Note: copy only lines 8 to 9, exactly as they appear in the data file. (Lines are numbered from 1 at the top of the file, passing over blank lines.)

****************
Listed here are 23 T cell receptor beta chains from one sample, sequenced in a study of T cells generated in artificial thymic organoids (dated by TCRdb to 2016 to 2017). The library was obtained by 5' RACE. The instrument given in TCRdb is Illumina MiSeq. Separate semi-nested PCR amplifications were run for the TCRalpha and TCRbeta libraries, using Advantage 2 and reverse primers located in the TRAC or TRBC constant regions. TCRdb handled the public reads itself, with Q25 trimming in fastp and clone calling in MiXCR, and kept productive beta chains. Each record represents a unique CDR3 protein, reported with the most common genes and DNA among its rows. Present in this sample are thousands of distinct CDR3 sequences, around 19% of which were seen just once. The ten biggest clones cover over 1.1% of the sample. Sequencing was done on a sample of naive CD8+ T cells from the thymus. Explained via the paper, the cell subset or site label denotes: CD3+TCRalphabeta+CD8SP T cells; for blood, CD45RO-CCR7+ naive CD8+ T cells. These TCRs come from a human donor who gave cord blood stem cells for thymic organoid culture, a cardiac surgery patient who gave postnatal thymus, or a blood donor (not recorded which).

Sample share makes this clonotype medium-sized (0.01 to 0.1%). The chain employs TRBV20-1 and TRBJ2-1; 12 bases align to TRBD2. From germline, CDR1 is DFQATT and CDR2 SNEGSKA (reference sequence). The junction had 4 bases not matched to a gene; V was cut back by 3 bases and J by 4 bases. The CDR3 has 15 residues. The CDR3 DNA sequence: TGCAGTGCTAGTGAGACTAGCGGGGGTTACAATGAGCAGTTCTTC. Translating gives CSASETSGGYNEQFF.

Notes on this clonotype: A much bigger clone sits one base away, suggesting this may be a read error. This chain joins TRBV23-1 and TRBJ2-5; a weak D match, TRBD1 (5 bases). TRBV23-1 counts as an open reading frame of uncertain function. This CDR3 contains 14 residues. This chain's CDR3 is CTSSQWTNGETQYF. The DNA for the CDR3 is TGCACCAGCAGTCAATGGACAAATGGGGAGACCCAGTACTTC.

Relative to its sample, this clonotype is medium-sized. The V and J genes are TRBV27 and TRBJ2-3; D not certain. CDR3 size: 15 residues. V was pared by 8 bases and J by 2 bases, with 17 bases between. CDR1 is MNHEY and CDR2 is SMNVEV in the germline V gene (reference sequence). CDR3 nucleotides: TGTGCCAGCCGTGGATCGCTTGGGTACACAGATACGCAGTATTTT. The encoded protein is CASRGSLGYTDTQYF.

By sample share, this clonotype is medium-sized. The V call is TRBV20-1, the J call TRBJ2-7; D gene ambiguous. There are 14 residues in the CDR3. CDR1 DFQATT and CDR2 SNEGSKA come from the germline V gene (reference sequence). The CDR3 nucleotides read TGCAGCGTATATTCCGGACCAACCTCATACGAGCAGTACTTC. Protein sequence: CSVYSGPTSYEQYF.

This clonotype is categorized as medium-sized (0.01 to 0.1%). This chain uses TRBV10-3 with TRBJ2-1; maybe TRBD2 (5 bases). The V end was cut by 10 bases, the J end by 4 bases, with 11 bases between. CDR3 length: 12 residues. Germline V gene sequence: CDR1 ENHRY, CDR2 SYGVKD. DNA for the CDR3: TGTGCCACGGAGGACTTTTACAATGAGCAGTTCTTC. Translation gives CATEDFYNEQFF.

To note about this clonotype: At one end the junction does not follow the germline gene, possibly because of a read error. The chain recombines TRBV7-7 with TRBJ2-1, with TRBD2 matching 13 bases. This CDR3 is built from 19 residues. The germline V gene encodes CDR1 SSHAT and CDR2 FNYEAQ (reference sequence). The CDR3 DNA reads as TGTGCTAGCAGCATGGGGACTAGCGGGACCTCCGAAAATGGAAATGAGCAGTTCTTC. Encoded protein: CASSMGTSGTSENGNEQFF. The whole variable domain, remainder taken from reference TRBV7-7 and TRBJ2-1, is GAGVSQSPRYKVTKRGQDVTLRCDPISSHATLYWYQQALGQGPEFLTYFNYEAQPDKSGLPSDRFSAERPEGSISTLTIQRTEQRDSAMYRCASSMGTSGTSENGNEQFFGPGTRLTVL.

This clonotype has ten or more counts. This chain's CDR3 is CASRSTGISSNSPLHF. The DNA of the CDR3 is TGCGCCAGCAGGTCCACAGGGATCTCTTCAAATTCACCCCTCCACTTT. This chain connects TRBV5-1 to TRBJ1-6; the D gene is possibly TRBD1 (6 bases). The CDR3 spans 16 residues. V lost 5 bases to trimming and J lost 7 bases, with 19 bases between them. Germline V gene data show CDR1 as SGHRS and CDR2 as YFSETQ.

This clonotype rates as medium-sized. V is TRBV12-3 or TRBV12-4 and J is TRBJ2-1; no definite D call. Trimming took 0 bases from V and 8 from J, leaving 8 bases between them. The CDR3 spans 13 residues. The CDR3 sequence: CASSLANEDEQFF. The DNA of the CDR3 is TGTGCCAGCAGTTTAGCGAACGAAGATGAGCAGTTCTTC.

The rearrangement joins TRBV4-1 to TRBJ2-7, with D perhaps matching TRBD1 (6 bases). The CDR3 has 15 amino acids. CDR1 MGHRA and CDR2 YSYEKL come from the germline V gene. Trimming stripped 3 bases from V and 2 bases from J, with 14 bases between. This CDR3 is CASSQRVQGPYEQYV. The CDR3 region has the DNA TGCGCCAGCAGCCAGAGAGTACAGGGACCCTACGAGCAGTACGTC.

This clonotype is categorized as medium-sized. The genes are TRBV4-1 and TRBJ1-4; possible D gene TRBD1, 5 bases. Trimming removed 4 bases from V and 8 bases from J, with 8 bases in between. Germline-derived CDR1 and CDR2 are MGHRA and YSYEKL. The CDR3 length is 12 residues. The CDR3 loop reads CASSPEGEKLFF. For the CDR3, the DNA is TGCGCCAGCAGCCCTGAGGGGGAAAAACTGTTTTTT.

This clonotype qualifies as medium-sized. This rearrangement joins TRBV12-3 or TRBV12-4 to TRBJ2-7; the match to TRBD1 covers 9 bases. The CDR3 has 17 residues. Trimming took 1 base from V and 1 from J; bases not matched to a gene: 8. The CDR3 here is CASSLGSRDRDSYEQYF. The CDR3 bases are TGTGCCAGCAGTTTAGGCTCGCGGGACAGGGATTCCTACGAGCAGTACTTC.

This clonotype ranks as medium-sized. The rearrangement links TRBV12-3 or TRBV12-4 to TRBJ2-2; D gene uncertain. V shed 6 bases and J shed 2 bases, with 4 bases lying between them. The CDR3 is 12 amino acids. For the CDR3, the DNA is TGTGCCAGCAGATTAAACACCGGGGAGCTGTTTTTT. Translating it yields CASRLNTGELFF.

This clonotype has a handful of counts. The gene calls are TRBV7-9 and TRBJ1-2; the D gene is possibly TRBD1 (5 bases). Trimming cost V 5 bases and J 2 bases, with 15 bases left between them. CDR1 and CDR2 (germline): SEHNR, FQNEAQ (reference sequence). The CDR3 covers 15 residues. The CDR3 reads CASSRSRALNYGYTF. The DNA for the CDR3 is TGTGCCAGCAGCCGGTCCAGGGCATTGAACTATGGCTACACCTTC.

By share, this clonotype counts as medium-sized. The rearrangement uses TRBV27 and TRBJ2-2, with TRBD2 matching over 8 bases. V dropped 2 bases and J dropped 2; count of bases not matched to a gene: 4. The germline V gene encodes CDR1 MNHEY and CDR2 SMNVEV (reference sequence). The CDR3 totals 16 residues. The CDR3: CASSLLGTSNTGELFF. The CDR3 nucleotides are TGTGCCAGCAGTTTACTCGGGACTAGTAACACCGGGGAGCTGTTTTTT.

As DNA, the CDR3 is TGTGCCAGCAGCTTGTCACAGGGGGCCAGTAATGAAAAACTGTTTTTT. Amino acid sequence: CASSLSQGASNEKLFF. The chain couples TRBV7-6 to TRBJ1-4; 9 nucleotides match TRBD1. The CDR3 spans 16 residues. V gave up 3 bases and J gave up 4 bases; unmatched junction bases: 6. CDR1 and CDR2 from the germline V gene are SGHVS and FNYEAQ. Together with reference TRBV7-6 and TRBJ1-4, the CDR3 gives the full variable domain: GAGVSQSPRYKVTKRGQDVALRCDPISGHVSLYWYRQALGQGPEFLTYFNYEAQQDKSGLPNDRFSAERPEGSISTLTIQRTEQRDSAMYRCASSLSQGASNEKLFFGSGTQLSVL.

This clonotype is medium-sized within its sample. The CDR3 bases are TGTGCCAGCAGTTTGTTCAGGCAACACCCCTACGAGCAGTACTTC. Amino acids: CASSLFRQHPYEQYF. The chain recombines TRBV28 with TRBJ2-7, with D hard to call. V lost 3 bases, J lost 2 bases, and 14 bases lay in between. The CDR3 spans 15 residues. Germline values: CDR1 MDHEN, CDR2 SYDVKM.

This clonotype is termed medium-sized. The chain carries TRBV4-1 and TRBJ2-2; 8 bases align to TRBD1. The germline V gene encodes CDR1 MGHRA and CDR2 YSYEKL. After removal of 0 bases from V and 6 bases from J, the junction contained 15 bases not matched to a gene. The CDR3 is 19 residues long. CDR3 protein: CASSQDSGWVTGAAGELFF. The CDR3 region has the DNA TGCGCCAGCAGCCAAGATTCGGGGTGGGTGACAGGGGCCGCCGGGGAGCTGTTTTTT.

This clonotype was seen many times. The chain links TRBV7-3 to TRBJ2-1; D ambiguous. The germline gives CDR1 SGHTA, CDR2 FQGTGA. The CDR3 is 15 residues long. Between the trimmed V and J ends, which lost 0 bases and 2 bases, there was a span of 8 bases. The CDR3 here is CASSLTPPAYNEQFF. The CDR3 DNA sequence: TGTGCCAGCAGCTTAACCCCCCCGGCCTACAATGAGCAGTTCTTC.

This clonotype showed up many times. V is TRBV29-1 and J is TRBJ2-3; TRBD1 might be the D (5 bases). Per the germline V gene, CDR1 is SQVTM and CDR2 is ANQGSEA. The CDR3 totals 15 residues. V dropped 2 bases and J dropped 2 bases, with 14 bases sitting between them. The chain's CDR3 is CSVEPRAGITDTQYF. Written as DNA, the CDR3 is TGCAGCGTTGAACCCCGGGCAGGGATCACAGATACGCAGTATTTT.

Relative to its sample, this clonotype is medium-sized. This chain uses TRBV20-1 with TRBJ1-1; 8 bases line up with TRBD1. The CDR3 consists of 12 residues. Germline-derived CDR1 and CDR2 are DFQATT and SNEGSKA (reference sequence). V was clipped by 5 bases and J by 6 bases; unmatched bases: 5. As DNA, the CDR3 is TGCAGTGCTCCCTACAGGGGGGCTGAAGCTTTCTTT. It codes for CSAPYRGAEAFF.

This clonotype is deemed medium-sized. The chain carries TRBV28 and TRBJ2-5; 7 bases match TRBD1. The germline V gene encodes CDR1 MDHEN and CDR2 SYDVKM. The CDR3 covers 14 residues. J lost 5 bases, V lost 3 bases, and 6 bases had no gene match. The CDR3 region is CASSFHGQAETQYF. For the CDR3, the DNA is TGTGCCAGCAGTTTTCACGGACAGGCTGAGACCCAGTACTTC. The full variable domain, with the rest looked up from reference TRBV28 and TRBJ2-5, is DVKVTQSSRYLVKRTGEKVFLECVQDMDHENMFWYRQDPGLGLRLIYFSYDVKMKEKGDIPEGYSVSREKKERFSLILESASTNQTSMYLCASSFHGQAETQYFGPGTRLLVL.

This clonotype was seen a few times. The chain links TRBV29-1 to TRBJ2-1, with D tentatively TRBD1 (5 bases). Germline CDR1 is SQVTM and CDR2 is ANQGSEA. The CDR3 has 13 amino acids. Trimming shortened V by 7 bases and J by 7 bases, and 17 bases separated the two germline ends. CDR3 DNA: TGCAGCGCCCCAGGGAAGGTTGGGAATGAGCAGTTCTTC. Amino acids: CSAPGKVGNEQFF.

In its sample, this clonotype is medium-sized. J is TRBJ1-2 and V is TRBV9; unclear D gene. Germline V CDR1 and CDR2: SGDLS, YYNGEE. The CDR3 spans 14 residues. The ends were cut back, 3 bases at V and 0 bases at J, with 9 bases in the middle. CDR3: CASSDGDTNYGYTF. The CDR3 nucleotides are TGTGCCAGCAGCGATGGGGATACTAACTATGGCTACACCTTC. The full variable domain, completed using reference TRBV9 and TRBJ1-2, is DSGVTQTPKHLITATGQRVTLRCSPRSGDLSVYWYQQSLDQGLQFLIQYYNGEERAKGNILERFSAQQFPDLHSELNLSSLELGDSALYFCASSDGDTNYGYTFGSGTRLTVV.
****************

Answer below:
This clonotype has ten or more counts. This chain's CDR3 is CASRSTGISSNSPLHF. The DNA of the CDR3 is TGCGCCAGCAGGTCCACAGGGATCTCTTCAAATTCACCCCTCCACTTT. This chain connects TRBV5-1 to TRBJ1-6; the D gene is possibly TRBD1 (6 bases). The CDR3 spans 16 residues. V lost 5 bases to trimming and J lost 7 bases, with 19 bases between them. Germline V gene data show CDR1 as SGHRS and CDR2 as YFSETQ.

This clonotype rates as medium-sized. V is TRBV12-3 or TRBV12-4 and J is TRBJ2-1; no definite D call. Trimming took 0 bases from V and 8 from J, leaving 8 bases between them. The CDR3 spans 13 residues. The CDR3 sequence: CASSLANEDEQFF. The DNA of the CDR3 is TGTGCCAGCAGTTTAGCGAACGAAGATGAGCAGTTCTTC.